By Templeton, David
"As I uncovered this story, I was shocked," explains filmmaker Josh I Aronson, director of the new documentary Orchestra of Exiles, currently screening at film festivals around the country. "I was shocked that so few people seemed to know much about it. I felt like I was touching history." Orchestra of Exiles tells the story of Bronislaw Huberman, the Polish-Jewish violin virtuoso and conductor who formed the Palestine Orchestra in 1936, importing hundreds of Jewish musicians to the Holy Land, as the Nazi threat grew across Eastern Europe and the persecution of Jews grew. Eventually, the orchestra became the Israel Philharmonic. The film - using a combination of archival photographs, letters, voice overs, and lovingly filmed recreations - is an emotionally gripping piece of film work that shines light on a little-known chapter of musical history.
Sure to gain the attention of Oscar voters in 2014, Orchestra of Exiles might do something even more notable. It may bring back into public awareness the nearly forgotten musician who used his own passion for music and his humanitarian ideals to establish one of the great orchestras in the world while saving hundreds of Jewish lives at the same time. "I've screened the film 30 times," says Aronson, speaking on the phone from his office in New York City, "and I always ask the question, 'How many of you have ever heard of Bronislaw Huberman?' Usually there are about five hands up. Over and over again, I've had people stand up and say things like, 'I'm a music teacher. I've been going to Israel for many years. I know music. How can I not have heard this story before?'"
Aronson - the Academy Award-nominated director of such documentaries as Sound and Fury, Bullrider, and Beautiful Daughters - is married to violinist Maria Bachman of Trio Solisti. In addition to playing violin on portions of the soundtrack, Bachman also served as unofficial musical director on the film. "She was a tremendous help to us, just in helping me select music, suggesting different kinds of music to be in different places," Aronson says. "She listened with me, very carefully, to all the Huberman CDs. She's more-or-less uncredited, but we really did this movie together."
In the film, a number of prominent living musicians and conductors contribute memories and reflections in "talking head"- style interviews: Itzhak Perlman, Zubin Mehta, and Joshua Bell, who now owns Huberman's 1713 "Gibson" Stradivari violin (renamed the "Gibson, ex-Huberman").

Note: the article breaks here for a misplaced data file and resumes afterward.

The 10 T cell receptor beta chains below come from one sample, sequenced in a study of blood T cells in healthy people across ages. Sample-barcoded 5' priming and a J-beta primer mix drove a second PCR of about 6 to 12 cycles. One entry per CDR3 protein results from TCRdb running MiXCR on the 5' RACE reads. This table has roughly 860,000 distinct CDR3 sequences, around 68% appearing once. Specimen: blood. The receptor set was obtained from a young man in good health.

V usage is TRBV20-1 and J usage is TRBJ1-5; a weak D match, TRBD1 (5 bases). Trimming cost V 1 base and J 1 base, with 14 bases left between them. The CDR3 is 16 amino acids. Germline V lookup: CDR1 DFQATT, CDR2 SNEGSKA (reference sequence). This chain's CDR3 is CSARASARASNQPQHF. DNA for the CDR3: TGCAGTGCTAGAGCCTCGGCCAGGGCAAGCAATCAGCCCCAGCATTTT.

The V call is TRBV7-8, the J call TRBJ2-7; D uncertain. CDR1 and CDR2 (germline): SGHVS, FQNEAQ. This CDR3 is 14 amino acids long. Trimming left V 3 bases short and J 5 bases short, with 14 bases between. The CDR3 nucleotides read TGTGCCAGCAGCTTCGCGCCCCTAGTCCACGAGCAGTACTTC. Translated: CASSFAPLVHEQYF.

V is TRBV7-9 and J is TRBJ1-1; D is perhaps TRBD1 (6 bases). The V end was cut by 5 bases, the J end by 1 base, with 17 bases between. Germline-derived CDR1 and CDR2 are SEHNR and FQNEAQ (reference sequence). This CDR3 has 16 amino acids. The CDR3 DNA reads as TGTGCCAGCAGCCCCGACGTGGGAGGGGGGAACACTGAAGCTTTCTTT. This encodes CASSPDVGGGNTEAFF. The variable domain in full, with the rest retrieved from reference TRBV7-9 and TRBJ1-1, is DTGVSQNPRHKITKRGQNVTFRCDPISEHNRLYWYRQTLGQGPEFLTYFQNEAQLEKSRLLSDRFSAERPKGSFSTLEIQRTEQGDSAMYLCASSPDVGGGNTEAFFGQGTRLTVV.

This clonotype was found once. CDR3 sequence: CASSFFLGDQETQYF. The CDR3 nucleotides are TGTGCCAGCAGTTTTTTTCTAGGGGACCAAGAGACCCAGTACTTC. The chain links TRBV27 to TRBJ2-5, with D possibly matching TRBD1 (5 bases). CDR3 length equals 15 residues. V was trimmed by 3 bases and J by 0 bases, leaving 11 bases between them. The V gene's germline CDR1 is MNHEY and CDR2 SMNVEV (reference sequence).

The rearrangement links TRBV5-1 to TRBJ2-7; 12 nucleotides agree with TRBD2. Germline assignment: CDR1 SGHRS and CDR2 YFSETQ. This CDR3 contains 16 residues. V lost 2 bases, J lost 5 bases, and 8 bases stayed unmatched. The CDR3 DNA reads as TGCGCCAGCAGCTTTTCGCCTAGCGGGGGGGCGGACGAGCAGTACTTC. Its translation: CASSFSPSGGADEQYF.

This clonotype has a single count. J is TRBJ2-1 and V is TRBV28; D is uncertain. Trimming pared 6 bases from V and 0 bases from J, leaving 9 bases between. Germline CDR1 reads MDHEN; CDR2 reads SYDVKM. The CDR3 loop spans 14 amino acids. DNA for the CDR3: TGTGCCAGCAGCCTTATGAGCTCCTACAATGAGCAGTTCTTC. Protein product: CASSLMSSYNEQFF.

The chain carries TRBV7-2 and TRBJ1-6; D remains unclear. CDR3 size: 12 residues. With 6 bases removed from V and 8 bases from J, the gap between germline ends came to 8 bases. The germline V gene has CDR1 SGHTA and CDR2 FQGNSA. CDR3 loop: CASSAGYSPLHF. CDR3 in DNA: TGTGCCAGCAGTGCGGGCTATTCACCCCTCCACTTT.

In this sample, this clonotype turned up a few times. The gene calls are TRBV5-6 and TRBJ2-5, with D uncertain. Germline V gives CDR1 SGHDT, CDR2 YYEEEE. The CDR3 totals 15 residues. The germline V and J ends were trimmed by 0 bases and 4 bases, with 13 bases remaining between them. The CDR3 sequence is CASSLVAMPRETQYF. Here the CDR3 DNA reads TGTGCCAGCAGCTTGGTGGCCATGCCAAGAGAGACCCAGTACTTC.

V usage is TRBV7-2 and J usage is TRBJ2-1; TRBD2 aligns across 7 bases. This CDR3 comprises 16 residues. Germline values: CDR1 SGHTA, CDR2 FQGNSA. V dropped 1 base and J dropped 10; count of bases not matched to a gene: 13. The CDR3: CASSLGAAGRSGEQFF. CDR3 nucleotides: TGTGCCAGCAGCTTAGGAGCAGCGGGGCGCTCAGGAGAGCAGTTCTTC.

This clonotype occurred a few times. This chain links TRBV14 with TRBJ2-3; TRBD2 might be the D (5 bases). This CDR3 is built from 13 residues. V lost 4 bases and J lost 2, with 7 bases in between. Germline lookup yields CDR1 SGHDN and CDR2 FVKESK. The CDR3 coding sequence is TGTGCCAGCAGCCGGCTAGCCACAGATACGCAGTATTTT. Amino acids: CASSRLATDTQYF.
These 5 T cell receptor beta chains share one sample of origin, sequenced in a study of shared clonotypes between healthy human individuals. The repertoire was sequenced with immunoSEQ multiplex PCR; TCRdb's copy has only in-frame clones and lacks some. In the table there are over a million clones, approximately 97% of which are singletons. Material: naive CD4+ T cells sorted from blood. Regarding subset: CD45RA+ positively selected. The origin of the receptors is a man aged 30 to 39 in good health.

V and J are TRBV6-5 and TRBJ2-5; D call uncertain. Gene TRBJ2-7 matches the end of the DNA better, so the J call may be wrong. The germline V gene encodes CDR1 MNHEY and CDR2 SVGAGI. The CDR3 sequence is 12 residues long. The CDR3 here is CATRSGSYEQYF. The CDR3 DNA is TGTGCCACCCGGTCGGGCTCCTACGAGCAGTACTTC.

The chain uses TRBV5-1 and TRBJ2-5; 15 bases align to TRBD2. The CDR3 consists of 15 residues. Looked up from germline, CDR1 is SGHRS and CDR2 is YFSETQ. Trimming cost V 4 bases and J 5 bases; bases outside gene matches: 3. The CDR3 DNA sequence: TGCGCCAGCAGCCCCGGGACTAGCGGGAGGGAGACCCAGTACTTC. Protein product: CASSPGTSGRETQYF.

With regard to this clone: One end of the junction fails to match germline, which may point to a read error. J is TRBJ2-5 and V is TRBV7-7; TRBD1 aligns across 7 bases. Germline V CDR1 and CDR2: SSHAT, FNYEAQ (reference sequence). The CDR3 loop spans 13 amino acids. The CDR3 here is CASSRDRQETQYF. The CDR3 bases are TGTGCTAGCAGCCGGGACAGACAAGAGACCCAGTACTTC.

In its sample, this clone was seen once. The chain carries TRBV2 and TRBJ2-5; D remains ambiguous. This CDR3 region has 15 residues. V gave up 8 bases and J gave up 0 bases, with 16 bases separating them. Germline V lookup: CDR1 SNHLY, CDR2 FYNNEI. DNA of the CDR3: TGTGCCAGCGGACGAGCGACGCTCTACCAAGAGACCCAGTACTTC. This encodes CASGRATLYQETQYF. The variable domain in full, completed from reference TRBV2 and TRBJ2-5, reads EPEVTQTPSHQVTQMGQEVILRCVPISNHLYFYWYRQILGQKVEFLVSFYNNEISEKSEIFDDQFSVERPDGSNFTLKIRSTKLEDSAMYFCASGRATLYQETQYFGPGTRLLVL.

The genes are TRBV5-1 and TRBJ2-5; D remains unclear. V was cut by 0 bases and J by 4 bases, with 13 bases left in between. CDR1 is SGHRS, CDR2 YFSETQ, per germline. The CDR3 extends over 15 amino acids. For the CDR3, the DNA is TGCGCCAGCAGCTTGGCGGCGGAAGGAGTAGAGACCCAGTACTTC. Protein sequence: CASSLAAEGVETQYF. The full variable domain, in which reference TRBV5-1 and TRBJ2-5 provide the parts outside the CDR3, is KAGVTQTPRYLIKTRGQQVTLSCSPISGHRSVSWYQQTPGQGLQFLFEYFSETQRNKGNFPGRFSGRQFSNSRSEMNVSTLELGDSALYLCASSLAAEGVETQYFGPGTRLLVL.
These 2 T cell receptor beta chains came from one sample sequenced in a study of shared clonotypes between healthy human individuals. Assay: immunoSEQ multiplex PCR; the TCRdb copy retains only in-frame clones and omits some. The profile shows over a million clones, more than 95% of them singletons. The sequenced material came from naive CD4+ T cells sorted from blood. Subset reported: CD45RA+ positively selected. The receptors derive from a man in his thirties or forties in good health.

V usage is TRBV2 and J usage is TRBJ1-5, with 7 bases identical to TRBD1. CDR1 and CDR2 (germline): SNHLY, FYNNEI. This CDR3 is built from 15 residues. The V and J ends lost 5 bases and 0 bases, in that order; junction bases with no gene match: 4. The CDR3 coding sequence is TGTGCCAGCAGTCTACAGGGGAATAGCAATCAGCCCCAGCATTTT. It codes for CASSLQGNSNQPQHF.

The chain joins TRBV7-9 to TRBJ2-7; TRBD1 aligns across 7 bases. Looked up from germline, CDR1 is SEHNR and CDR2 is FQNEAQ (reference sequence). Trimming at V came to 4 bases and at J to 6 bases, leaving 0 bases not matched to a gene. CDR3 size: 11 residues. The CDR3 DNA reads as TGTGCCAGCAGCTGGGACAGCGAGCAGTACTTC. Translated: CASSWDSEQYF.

The most powerful voice in the film is Huberman's own, recreated by actors reading from the musician's writings as he discovered a profound sense of humanitarian commitment midway through his life. "The true artist," we hear him say, "does not create art as an end in itself. He creates art for human beings. Humanity is the goal."
Aronson says, "In 1936, no one knew exactly what was coming in Germany. There had been waves of anti-Semitism in central Europe for hundreds of years, coming in and out of Germany, so a lot of people believed that this new wave would pass over them. But Huberman had a sense that something terrible was about to happen. In his writings, he kept saying that his efforts to build the orchestra in Palestine were a 'mission of rescue.' And he was right."
Aronson, whose next film will also explore the world of music and its power, is gratified that Orchestra of Exiles continues to be so deeply appreciated by audiences. "I've made quite a few movies," he says, "but with this one, I hear things I've never heard before. I've never heard anybody tell me I should be proud of my film, but with this one, I hear that over and over again. 'You should be so proud of this movie.' And I hear, 'Thank you! Thank you for telling the story of this Jew who saved a thousand Jews, this musician who saved the musical culture of Israel."
Copyright String Letter Publishing Jun 2013
(c) 2013 Strings. Provided by ProQuest LLC. All rights Reserved.
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